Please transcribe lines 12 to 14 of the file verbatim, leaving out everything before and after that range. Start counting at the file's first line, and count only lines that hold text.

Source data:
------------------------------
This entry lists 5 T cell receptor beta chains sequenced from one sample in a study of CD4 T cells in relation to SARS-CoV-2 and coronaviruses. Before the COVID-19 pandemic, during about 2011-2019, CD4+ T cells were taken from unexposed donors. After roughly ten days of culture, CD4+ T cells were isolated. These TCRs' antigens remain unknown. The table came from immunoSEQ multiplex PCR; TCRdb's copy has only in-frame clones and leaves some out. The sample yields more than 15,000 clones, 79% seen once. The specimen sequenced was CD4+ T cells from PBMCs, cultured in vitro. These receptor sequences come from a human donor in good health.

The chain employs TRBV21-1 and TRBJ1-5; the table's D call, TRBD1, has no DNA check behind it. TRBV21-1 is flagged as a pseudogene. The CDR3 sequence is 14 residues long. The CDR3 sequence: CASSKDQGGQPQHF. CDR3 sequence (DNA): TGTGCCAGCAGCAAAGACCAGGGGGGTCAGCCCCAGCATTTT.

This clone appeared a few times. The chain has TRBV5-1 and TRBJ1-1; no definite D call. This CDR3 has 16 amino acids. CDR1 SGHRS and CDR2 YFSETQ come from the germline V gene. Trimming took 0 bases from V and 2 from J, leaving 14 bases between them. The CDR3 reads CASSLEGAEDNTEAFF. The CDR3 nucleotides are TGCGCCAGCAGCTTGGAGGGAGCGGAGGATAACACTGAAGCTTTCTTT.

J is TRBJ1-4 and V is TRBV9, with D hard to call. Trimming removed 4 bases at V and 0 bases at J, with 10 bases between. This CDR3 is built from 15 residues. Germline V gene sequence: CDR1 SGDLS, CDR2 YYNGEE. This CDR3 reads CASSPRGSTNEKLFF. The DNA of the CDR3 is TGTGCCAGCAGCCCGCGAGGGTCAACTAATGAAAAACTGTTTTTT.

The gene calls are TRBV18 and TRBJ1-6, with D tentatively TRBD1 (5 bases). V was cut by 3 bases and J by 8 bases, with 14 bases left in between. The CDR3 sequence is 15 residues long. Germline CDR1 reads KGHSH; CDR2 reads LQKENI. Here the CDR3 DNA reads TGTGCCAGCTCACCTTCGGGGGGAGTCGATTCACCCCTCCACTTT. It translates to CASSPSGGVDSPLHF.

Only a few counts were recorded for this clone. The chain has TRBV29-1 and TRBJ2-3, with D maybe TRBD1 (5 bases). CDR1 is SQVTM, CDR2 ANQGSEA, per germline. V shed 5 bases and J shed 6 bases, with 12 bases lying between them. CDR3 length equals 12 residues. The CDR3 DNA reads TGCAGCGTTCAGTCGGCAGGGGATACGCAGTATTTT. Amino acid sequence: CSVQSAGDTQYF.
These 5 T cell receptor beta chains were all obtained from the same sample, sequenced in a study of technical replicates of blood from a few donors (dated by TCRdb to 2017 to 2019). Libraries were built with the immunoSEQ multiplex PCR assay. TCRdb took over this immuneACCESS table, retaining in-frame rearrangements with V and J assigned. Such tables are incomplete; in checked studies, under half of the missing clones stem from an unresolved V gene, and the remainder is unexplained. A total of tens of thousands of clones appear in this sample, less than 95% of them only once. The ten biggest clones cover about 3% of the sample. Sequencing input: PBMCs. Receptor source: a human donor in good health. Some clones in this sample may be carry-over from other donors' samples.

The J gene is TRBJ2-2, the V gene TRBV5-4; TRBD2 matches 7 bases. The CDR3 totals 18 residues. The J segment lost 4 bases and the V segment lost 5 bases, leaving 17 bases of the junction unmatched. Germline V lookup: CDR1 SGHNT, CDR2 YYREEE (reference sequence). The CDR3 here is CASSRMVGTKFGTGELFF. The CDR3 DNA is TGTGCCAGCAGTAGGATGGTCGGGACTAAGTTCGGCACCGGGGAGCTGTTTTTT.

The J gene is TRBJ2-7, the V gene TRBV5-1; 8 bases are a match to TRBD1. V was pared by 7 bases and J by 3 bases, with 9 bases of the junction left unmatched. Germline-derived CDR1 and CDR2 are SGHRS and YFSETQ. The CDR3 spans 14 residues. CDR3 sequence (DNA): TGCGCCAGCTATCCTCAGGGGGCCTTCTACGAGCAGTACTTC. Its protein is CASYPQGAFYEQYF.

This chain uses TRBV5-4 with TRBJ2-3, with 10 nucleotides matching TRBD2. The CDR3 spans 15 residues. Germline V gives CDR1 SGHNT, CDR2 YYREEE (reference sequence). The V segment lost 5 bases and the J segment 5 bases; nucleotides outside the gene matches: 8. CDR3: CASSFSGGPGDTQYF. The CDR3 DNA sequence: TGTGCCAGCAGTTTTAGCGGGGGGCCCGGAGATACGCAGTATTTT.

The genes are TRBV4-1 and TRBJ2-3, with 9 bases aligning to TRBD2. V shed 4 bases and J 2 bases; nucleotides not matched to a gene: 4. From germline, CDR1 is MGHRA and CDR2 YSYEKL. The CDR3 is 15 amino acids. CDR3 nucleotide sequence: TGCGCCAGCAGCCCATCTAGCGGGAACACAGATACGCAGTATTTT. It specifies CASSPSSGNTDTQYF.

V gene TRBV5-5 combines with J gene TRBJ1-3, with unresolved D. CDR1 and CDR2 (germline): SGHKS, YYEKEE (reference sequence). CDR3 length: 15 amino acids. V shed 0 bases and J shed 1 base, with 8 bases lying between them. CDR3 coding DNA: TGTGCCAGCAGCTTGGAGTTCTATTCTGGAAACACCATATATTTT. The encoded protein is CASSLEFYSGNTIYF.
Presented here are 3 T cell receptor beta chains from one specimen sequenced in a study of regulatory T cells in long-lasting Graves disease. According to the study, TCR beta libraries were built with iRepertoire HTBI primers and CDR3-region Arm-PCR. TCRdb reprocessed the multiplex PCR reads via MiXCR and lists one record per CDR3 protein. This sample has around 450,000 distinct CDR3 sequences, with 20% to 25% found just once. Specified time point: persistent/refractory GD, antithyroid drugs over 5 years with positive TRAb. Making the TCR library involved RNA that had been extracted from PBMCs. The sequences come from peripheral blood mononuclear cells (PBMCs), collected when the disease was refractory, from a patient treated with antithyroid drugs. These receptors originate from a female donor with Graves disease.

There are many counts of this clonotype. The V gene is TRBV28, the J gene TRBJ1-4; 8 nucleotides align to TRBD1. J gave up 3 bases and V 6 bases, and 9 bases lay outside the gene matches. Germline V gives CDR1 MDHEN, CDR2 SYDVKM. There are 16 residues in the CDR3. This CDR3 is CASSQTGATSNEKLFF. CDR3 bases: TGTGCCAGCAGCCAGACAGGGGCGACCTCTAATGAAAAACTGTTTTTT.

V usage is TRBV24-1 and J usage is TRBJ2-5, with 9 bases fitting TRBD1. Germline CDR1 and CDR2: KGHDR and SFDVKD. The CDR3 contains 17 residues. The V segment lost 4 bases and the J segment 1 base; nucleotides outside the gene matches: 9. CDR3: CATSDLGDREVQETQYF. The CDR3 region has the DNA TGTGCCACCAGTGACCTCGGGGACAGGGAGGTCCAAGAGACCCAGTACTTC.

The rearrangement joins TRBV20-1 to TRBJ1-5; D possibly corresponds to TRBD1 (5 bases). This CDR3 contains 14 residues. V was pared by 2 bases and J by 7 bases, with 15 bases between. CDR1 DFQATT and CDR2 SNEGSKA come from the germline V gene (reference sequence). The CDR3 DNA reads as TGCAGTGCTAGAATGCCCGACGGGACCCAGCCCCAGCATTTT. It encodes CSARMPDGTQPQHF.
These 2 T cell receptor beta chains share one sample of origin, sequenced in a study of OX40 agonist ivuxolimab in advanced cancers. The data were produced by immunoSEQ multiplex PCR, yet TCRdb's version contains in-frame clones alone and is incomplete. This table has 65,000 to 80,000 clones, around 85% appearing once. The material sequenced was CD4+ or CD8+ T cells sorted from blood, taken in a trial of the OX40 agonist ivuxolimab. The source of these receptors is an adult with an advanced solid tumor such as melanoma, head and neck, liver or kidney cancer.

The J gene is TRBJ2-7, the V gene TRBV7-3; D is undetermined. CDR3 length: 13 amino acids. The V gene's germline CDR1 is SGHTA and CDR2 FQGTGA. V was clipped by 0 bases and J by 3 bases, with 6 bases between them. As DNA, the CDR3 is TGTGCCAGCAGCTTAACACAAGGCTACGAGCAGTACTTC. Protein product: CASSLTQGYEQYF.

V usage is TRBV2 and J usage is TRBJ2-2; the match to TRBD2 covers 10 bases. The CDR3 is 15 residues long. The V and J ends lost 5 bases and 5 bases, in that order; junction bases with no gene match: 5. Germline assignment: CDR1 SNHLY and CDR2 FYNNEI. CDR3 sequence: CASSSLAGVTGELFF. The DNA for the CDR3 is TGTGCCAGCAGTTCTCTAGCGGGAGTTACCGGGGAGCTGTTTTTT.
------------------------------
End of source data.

V gene TRBV5-5 combines with J gene TRBJ1-3, with unresolved D. CDR1 and CDR2 (germline): SGHKS, YYEKEE (reference sequence). CDR3 length: 15 amino acids. V shed 0 bases and J shed 1 base, with 8 bases lying between them. CDR3 coding DNA: TGTGCCAGCAGCTTGGAGTTCTATTCTGGAAACACCATATATTTT. The encoded protein is CASSLEFYSGNTIYF.
Presented here are 3 T cell receptor beta chains from one specimen sequenced in a study of regulatory T cells in long-lasting Graves disease. According to the study, TCR beta libraries were built with iRepertoire HTBI primers and CDR3-region Arm-PCR. TCRdb reprocessed the multiplex PCR reads via MiXCR and lists one record per CDR3 protein. This sample has around 450,000 distinct CDR3 sequences, with 20% to 25% found just once. Specified time point: persistent/refractory GD, antithyroid drugs over 5 years with positive TRAb. Making the TCR library involved RNA that had been extracted from PBMCs. The sequences come from peripheral blood mononuclear cells (PBMCs), collected when the disease was refractory, from a patient treated with antithyroid drugs. These receptors originate from a female donor with Graves disease.

There are many counts of this clonotype. The V gene is TRBV28, the J gene TRBJ1-4; 8 nucleotides align to TRBD1. J gave up 3 bases and V 6 bases, and 9 bases lay outside the gene matches. Germline V gives CDR1 MDHEN, CDR2 SYDVKM. There are 16 residues in the CDR3. This CDR3 is CASSQTGATSNEKLFF. CDR3 bases: TGTGCCAGCAGCCAGACAGGGGCGACCTCTAATGAAAAACTGTTTTTT.